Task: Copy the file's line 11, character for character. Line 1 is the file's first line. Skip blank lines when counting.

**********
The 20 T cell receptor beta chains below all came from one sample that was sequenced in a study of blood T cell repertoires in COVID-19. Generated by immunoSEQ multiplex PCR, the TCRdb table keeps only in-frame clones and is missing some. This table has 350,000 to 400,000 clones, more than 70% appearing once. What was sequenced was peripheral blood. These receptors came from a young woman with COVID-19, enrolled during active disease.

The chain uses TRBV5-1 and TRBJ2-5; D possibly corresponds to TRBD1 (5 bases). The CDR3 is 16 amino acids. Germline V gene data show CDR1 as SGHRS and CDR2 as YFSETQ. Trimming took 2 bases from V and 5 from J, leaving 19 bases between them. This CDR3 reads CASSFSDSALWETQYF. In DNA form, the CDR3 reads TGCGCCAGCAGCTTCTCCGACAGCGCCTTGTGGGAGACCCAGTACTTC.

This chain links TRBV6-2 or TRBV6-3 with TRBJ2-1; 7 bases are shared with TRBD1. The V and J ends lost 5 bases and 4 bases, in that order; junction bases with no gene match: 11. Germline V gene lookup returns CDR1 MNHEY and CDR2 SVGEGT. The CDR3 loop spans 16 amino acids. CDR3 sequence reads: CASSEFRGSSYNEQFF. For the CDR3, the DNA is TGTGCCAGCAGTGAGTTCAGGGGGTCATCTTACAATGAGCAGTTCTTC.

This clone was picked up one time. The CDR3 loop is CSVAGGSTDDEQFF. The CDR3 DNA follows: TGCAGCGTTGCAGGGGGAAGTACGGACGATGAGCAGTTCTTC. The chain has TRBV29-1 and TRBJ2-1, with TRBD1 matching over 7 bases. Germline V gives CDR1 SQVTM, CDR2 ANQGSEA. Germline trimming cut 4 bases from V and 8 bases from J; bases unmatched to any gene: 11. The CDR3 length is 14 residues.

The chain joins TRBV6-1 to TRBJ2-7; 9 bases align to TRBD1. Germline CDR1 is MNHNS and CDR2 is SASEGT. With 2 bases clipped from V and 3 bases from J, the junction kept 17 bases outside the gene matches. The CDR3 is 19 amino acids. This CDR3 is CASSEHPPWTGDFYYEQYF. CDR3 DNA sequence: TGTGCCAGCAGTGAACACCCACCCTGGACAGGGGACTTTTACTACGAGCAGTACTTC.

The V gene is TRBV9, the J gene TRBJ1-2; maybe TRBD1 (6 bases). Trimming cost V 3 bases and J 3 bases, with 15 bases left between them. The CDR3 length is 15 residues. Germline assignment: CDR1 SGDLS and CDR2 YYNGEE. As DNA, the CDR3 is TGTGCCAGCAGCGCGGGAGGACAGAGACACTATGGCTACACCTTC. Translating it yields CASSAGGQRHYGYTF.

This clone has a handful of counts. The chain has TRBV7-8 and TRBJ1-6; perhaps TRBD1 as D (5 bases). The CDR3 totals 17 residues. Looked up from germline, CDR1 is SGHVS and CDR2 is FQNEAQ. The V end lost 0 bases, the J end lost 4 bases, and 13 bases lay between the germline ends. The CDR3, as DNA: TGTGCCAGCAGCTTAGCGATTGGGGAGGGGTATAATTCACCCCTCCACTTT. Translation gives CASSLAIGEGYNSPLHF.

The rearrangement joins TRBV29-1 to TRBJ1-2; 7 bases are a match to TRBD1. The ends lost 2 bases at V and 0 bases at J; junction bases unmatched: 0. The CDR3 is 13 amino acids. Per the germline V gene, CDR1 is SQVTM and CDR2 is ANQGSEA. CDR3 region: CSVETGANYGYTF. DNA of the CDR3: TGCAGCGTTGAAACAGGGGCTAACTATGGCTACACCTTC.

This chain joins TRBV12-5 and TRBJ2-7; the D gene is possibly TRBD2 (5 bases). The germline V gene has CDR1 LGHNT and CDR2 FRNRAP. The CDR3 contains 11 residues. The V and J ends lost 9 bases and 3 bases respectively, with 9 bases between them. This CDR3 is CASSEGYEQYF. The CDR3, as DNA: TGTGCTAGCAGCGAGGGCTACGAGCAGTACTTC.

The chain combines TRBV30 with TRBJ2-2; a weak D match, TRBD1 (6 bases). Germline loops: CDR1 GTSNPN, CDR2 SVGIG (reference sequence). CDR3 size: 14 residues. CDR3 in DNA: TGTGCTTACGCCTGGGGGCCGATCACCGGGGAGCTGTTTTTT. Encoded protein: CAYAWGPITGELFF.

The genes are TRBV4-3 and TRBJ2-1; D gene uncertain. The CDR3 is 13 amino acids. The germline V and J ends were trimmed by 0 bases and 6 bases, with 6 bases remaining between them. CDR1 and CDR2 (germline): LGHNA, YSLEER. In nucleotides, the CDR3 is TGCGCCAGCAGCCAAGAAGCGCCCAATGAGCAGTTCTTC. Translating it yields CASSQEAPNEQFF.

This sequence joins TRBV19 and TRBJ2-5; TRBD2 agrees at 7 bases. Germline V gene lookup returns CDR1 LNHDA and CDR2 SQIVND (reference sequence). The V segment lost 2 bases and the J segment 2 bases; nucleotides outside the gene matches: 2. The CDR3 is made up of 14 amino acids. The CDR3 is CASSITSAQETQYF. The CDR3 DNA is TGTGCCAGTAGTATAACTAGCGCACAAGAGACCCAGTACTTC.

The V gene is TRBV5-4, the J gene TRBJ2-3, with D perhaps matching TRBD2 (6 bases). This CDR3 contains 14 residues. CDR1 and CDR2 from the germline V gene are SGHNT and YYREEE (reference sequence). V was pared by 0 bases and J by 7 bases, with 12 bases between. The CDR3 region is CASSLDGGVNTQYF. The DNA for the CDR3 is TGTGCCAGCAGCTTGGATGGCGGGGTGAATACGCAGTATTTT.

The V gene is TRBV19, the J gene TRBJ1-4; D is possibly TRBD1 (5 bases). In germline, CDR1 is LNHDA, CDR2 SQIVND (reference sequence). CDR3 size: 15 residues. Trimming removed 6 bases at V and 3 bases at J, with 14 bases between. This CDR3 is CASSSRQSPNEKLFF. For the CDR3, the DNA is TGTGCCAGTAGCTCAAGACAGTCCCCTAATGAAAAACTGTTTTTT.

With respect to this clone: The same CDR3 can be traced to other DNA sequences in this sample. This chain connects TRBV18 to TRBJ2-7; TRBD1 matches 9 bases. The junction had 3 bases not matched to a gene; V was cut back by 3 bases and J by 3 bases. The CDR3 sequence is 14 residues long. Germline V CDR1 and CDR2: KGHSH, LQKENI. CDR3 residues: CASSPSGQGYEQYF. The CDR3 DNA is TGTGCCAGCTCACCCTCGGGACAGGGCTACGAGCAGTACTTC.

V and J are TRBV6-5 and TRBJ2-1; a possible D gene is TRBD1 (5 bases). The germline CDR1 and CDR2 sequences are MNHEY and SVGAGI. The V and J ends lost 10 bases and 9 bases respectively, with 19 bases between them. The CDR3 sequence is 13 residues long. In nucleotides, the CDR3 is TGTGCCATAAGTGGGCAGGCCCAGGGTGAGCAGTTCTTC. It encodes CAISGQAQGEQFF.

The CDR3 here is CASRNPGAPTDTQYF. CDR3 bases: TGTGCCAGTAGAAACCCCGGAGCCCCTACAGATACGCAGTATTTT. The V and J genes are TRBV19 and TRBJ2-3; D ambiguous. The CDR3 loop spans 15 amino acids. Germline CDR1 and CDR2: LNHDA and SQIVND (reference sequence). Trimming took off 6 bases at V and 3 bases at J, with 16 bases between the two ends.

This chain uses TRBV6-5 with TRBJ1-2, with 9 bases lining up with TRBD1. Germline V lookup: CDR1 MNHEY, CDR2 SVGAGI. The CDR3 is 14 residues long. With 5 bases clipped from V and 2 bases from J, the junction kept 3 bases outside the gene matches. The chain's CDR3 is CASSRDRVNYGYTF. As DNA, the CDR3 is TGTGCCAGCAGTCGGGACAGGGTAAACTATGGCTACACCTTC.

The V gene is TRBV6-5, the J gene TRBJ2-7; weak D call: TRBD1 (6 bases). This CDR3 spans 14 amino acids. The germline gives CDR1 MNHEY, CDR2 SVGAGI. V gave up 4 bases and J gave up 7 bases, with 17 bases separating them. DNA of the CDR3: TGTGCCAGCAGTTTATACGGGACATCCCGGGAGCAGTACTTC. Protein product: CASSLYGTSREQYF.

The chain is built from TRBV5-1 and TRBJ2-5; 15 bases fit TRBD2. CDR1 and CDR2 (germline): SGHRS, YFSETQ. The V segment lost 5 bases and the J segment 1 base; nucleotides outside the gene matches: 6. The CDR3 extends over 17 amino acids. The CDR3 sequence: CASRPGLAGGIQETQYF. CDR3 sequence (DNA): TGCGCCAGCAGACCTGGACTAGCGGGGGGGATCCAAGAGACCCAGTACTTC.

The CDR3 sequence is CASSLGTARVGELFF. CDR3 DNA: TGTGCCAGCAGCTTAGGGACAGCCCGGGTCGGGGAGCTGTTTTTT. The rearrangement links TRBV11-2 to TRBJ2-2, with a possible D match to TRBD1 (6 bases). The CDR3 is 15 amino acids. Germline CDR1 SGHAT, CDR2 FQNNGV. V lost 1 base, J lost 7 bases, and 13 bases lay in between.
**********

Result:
The genes are TRBV4-3 and TRBJ2-1; D gene uncertain. The CDR3 is 13 amino acids. The germline V and J ends were trimmed by 0 bases and 6 bases, with 6 bases remaining between them. CDR1 and CDR2 (germline): LGHNA, YSLEER. In nucleotides, the CDR3 is TGCGCCAGCAGCCAAGAAGCGCCCAATGAGCAGTTCTTC. Translating it yields CASSQEAPNEQFF.